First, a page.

This series of discoveries suggests that the neurons that make orexin are probably a target of an autoimmune attack that leads to narcolepsy, Mignot says.
The findings represent "stunning progress" and a "big step forward to understanding" the disorder, says Harsh.
Since implicating orexin deficiency in narcolepsy, researchers have tried replacing the missing hormone in animals to see whether it might work as a drug in people. The approach is conceptually similar to giving injections of insulin to people who have diabetes.
Yanagisawa and his colleagues in Texas recently genetically engineered mice so that, although they have no orexin-producing neurons in the hypothalamus, they produce orexin elsewhere in brain regions that don't normally make the hormone. Unlike orexin-deficient mice, which are narcoleptic and cataplectic, the new mice sleep and act normally.
In other experiments, the researchers injected orexin into the brains of orexin-deficient mite and found that the treatment briefly increased wakefulness and suppressed cataplexy. The findings appear in the March 30 Proceedings of the National Academy of Sciences.
"Replacement therapy is very promising," Nishino says, but it faces practical obstacles. For one thing, orexin molecules break down rapidly in the body, so long-term treatment is likely to depend on frequent doses. That makes it impractical to inject the hormone directly into the brain. Yet orexin molecules don't normally enter the brain from the bloodstream, where it would be easier to introduce the chemicals, Nishino says.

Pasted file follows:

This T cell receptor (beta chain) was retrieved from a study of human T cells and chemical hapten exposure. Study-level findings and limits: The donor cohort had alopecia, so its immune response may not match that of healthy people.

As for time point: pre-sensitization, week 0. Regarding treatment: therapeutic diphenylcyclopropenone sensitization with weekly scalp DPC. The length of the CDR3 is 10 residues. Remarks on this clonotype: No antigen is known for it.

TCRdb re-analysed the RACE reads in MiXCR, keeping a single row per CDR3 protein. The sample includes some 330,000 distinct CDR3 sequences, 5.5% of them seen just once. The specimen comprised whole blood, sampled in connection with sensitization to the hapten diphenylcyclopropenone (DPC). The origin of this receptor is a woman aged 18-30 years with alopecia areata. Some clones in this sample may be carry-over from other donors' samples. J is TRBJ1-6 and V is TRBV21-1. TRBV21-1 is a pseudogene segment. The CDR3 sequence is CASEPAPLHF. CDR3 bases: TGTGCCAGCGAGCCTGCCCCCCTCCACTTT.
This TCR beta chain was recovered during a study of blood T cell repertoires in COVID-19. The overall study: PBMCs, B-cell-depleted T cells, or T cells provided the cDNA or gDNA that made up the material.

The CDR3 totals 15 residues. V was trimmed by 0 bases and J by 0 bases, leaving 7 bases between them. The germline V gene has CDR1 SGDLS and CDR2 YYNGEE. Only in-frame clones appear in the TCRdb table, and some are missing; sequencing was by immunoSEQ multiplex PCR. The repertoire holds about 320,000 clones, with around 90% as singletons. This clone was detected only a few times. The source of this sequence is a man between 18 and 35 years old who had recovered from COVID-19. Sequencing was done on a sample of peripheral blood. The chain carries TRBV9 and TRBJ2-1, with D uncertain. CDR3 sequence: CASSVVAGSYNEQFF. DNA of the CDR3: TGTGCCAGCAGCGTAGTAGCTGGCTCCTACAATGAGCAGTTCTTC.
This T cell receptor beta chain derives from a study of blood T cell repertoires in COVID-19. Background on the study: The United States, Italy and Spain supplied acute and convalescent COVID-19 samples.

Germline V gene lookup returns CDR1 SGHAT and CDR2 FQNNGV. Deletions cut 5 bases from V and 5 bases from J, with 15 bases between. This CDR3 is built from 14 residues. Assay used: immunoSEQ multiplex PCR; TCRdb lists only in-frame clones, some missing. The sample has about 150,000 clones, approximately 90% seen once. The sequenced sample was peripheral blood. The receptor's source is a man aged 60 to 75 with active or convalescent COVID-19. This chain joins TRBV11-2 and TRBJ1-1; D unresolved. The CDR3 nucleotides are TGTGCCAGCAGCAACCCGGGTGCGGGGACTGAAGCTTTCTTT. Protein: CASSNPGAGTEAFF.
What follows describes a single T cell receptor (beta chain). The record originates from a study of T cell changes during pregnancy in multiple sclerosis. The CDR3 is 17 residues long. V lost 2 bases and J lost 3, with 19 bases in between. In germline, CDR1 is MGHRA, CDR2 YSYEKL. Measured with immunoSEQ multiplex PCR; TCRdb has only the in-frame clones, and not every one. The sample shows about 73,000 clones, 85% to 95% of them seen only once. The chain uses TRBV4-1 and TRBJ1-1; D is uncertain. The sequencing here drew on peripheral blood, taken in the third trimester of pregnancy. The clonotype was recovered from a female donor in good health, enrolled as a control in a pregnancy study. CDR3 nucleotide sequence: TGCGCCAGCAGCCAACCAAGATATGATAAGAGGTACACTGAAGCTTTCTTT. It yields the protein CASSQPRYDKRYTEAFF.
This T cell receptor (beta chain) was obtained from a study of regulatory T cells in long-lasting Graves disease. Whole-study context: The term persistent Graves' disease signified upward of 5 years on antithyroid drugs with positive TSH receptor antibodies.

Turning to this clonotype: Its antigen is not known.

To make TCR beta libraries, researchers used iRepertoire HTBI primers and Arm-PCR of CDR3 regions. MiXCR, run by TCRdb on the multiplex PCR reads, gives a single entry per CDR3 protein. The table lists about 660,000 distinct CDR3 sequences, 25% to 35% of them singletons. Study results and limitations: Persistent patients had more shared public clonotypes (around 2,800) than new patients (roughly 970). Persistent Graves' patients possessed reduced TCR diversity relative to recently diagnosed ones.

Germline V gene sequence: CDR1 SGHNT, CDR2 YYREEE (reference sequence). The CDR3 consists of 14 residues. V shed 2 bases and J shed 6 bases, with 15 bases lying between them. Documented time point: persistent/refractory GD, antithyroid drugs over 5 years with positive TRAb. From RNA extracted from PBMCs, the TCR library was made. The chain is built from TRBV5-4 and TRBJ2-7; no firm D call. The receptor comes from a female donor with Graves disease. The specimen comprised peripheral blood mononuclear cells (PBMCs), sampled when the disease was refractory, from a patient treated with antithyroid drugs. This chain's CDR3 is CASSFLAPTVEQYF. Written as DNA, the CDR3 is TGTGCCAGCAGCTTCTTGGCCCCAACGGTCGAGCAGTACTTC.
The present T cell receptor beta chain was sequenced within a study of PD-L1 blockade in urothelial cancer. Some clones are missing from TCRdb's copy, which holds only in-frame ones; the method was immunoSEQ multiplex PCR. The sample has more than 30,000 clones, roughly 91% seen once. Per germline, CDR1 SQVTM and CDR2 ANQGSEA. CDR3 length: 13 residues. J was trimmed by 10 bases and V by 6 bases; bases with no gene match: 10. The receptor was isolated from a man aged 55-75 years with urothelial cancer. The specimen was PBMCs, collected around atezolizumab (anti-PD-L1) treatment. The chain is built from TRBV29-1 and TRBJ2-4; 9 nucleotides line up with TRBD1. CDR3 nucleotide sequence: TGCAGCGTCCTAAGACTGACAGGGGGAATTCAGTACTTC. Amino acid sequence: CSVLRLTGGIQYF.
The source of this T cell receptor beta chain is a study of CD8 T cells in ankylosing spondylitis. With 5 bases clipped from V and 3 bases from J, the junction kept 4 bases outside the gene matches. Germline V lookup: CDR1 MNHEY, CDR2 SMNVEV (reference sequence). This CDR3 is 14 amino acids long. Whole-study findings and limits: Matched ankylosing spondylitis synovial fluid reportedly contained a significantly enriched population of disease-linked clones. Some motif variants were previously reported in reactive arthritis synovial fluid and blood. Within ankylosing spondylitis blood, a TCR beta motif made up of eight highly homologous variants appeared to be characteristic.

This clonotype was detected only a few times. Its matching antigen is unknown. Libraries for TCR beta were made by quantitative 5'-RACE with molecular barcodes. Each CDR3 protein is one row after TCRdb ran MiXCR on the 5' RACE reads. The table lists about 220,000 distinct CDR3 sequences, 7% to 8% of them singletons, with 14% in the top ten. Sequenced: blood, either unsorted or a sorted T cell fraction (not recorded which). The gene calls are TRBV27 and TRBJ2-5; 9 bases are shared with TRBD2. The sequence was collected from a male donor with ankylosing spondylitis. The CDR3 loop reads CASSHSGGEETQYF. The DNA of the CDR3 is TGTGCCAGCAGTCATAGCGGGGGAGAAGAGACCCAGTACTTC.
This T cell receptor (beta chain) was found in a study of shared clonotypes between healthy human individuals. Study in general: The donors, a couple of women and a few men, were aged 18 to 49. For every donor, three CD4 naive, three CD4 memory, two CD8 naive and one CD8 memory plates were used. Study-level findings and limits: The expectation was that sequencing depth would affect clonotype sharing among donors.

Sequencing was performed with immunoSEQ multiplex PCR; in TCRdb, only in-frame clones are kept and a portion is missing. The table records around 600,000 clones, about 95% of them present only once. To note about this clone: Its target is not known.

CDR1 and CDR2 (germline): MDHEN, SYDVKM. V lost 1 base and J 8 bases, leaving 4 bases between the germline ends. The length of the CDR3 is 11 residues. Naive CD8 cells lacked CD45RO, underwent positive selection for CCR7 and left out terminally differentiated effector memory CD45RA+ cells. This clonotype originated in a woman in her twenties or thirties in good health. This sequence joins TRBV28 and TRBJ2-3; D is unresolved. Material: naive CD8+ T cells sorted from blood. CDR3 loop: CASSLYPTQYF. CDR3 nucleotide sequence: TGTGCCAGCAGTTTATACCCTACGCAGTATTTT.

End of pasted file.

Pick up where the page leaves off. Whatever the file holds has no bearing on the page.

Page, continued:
Several years ago, Siegel and his UCLA colleagues reported improvements in the symptoms of Doberman pinschers with narcolepsy and cataplexy when they injected a form of orexin into the dogs' bloodstreams. Other researchers, however, say they don't understand how the compound could work in the dogs, which have a genetic mutation that impedes neurons from recognizing or responding to orexin.
In an attempt to reproduce the UCLA findings, Nishino, Mignot, and their Stanford colleagues injected the same form of orexin intraveuously into Dobermans with narcolepsy but saw no effect. Administering the hormone directly into the brain briefly increased wakefulness in nonnarcoleptic dogs, but the animals showed no other change in symptoms, the researchers reported in the Dec. 15, 2003 Sleep.
"Most likely, using [orexin] itself is not going to work," says Mignot. What's needed, he says, is an agonist--a molecule that mimics the hormone's activity--that can make its way into the brain after being taken orally. "Sooner or later, a drug company will be lucky and will hit on this," he predicts.
Yanagisawa agrees that such an agonist will provide the "fundamental cure" for narcolepsy. Such a drug might serve other purposes too, he says.
"An orexin agonist may well make you leaner," Yanagisawa says. He and his colleagues have conducted preliminary studies of healthy, nonnarcoleptic mice that indicate that both alertness and metabolism pick up when animals receive the hormone.